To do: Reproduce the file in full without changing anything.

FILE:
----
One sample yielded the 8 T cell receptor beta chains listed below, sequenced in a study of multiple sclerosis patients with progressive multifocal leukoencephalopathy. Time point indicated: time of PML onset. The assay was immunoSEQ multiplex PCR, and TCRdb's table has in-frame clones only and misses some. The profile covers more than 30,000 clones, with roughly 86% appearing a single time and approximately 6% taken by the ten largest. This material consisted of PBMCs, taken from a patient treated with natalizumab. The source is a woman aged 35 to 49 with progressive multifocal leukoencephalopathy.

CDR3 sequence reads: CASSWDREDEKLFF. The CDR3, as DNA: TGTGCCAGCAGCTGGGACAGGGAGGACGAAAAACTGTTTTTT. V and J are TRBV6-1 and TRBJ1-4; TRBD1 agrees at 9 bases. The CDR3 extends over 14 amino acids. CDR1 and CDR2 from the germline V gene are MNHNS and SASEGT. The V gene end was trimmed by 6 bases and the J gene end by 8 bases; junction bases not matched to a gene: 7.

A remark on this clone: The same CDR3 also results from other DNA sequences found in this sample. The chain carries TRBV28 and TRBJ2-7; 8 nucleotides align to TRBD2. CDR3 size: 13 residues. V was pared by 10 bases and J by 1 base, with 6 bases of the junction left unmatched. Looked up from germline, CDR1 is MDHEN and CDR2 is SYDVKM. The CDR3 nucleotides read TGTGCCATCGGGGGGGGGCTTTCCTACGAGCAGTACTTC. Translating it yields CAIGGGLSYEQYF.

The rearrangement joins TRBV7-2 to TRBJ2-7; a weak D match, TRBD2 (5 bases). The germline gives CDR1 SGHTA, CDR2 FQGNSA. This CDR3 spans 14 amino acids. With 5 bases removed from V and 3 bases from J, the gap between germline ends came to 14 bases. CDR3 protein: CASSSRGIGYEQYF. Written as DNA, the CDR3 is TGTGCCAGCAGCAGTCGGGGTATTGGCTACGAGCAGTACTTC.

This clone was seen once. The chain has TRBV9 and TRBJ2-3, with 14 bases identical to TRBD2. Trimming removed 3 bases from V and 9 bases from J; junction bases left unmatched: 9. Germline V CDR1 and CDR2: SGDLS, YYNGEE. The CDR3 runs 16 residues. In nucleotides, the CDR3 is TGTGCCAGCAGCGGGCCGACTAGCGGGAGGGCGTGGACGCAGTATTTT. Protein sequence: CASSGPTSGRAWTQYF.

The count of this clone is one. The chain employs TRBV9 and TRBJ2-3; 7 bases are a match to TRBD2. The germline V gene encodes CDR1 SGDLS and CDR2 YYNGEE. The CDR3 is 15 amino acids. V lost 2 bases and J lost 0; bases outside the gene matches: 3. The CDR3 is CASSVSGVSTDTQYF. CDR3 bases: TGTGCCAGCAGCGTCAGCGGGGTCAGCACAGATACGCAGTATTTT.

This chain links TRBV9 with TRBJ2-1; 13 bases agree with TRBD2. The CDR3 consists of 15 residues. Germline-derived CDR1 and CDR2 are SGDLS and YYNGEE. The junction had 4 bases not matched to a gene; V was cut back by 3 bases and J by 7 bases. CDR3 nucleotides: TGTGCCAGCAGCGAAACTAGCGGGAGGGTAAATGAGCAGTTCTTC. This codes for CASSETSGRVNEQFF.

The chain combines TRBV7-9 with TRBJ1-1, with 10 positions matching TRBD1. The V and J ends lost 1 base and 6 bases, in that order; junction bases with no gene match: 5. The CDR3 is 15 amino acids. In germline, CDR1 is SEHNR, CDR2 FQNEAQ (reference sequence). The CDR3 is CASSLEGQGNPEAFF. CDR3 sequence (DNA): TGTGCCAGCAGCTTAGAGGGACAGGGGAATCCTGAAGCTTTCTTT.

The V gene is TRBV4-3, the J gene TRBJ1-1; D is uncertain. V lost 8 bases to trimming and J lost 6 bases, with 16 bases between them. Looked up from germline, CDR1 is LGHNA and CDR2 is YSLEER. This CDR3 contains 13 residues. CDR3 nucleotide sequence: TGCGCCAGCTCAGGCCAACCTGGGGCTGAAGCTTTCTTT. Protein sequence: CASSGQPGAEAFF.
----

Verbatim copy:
One sample yielded the 8 T cell receptor beta chains listed below, sequenced in a study of multiple sclerosis patients with progressive multifocal leukoencephalopathy. Time point indicated: time of PML onset. The assay was immunoSEQ multiplex PCR, and TCRdb's table has in-frame clones only and misses some. The profile covers more than 30,000 clones, with roughly 86% appearing a single time and approximately 6% taken by the ten largest. This material consisted of PBMCs, taken from a patient treated with natalizumab. The source is a woman aged 35 to 49 with progressive multifocal leukoencephalopathy.

CDR3 sequence reads: CASSWDREDEKLFF. The CDR3, as DNA: TGTGCCAGCAGCTGGGACAGGGAGGACGAAAAACTGTTTTTT. V and J are TRBV6-1 and TRBJ1-4; TRBD1 agrees at 9 bases. The CDR3 extends over 14 amino acids. CDR1 and CDR2 from the germline V gene are MNHNS and SASEGT. The V gene end was trimmed by 6 bases and the J gene end by 8 bases; junction bases not matched to a gene: 7.

A remark on this clone: The same CDR3 also results from other DNA sequences found in this sample. The chain carries TRBV28 and TRBJ2-7; 8 nucleotides align to TRBD2. CDR3 size: 13 residues. V was pared by 10 bases and J by 1 base, with 6 bases of the junction left unmatched. Looked up from germline, CDR1 is MDHEN and CDR2 is SYDVKM. The CDR3 nucleotides read TGTGCCATCGGGGGGGGGCTTTCCTACGAGCAGTACTTC. Translating it yields CAIGGGLSYEQYF.

The rearrangement joins TRBV7-2 to TRBJ2-7; a weak D match, TRBD2 (5 bases). The germline gives CDR1 SGHTA, CDR2 FQGNSA. This CDR3 spans 14 amino acids. With 5 bases removed from V and 3 bases from J, the gap between germline ends came to 14 bases. CDR3 protein: CASSSRGIGYEQYF. Written as DNA, the CDR3 is TGTGCCAGCAGCAGTCGGGGTATTGGCTACGAGCAGTACTTC.

This clone was seen once. The chain has TRBV9 and TRBJ2-3, with 14 bases identical to TRBD2. Trimming removed 3 bases from V and 9 bases from J; junction bases left unmatched: 9. Germline V CDR1 and CDR2: SGDLS, YYNGEE. The CDR3 runs 16 residues. In nucleotides, the CDR3 is TGTGCCAGCAGCGGGCCGACTAGCGGGAGGGCGTGGACGCAGTATTTT. Protein sequence: CASSGPTSGRAWTQYF.

The count of this clone is one. The chain employs TRBV9 and TRBJ2-3; 7 bases are a match to TRBD2. The germline V gene encodes CDR1 SGDLS and CDR2 YYNGEE. The CDR3 is 15 amino acids. V lost 2 bases and J lost 0; bases outside the gene matches: 3. The CDR3 is CASSVSGVSTDTQYF. CDR3 bases: TGTGCCAGCAGCGTCAGCGGGGTCAGCACAGATACGCAGTATTTT.

This chain links TRBV9 with TRBJ2-1; 13 bases agree with TRBD2. The CDR3 consists of 15 residues. Germline-derived CDR1 and CDR2 are SGDLS and YYNGEE. The junction had 4 bases not matched to a gene; V was cut back by 3 bases and J by 7 bases. CDR3 nucleotides: TGTGCCAGCAGCGAAACTAGCGGGAGGGTAAATGAGCAGTTCTTC. This codes for CASSETSGRVNEQFF.

The chain combines TRBV7-9 with TRBJ1-1, with 10 positions matching TRBD1. The V and J ends lost 1 base and 6 bases, in that order; junction bases with no gene match: 5. The CDR3 is 15 amino acids. In germline, CDR1 is SEHNR, CDR2 FQNEAQ (reference sequence). The CDR3 is CASSLEGQGNPEAFF. CDR3 sequence (DNA): TGTGCCAGCAGCTTAGAGGGACAGGGGAATCCTGAAGCTTTCTTT.

The V gene is TRBV4-3, the J gene TRBJ1-1; D is uncertain. V lost 8 bases to trimming and J lost 6 bases, with 16 bases between them. Looked up from germline, CDR1 is LGHNA and CDR2 is YSLEER. This CDR3 contains 13 residues. CDR3 nucleotide sequence: TGCGCCAGCTCAGGCCAACCTGGGGCTGAAGCTTTCTTT. Protein sequence: CASSGQPGAEAFF.